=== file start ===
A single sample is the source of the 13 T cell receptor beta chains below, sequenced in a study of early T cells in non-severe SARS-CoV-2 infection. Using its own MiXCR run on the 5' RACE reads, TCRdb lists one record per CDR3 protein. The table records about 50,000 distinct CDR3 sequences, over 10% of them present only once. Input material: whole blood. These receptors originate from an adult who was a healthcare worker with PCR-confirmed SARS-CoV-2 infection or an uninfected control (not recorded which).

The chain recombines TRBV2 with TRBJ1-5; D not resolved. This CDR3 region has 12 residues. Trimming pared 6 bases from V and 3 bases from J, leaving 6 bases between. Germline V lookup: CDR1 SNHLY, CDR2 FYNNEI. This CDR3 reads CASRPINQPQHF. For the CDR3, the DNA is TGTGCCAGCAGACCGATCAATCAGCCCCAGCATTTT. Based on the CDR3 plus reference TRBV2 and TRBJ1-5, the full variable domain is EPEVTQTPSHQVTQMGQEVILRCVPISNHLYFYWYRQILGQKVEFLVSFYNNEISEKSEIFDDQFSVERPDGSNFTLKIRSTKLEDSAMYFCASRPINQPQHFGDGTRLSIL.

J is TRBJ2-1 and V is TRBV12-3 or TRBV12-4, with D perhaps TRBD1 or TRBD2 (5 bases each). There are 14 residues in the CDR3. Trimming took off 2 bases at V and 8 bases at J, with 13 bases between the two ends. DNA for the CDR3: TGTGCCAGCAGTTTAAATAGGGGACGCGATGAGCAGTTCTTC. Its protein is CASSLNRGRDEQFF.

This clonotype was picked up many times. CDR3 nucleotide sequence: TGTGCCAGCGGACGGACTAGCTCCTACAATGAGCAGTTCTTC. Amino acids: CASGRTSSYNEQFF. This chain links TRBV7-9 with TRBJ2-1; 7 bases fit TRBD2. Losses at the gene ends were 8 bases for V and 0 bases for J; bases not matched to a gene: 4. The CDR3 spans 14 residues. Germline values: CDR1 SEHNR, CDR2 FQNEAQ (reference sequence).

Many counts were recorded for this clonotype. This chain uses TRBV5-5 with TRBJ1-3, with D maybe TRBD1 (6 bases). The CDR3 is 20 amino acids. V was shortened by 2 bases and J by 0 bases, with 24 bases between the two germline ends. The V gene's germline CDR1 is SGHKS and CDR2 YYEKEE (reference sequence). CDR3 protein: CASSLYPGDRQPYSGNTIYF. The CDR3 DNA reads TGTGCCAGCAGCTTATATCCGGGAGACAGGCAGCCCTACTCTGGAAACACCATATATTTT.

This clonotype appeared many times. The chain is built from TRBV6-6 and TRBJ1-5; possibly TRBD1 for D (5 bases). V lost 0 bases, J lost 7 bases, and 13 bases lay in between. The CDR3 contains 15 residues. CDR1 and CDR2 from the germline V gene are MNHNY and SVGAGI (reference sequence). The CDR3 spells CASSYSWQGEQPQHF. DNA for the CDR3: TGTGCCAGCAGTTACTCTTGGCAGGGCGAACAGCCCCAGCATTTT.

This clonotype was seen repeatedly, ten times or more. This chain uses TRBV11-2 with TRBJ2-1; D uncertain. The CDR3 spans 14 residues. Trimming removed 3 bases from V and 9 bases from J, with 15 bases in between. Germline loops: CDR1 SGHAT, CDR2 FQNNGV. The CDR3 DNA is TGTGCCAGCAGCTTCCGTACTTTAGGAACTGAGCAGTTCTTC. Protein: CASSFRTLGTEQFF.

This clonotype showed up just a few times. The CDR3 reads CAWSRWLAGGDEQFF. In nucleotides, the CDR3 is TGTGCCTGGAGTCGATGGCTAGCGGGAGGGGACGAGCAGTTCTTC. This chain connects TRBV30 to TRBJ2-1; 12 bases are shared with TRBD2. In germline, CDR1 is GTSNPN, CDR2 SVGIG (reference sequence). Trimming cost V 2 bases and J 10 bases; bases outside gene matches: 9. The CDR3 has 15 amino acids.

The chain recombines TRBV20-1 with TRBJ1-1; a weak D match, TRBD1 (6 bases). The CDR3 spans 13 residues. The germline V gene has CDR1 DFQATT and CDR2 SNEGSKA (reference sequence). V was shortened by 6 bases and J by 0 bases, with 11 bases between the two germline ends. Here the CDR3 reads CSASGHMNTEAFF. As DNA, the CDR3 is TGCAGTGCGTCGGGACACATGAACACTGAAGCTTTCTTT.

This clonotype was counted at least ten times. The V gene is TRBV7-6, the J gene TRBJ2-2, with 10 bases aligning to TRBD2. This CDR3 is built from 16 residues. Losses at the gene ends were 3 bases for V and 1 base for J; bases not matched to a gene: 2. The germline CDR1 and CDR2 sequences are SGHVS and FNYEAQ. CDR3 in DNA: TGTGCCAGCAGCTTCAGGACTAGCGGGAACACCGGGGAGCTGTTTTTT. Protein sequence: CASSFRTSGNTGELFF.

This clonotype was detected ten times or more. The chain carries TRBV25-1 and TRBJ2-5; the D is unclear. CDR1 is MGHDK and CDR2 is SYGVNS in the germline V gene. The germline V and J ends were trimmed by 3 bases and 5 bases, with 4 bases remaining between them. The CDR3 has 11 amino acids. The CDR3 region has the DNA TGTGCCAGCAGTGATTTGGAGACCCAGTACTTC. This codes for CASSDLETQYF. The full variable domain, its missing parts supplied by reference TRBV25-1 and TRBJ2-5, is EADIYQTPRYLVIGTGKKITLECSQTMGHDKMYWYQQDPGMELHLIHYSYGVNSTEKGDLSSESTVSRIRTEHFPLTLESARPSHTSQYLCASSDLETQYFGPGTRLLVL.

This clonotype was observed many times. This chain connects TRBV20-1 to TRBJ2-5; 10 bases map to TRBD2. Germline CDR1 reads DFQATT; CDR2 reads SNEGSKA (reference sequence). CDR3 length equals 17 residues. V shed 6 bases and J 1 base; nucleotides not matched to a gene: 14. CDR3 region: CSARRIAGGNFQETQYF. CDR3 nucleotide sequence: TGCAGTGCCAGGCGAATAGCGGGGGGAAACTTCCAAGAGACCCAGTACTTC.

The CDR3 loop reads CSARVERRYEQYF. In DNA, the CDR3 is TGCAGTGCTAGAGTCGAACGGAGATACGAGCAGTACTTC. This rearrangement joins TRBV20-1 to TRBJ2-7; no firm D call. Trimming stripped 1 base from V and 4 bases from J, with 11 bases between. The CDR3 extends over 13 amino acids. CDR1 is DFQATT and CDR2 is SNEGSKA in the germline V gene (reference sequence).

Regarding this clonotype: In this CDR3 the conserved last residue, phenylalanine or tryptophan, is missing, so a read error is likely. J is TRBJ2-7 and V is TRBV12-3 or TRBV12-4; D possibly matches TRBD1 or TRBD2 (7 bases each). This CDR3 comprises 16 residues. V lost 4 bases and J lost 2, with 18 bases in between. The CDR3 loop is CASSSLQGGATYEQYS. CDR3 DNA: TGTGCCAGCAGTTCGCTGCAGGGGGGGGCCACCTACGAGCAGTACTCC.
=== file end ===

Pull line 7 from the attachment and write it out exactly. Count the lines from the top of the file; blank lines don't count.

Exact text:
This clonotype was seen repeatedly, ten times or more. This chain uses TRBV11-2 with TRBJ2-1; D uncertain. The CDR3 spans 14 residues. Trimming removed 3 bases from V and 9 bases from J, with 15 bases in between. Germline loops: CDR1 SGHAT, CDR2 FQNNGV. The CDR3 DNA is TGTGCCAGCAGCTTCCGTACTTTAGGAACTGAGCAGTTCTTC. Protein: CASSFRTLGTEQFF.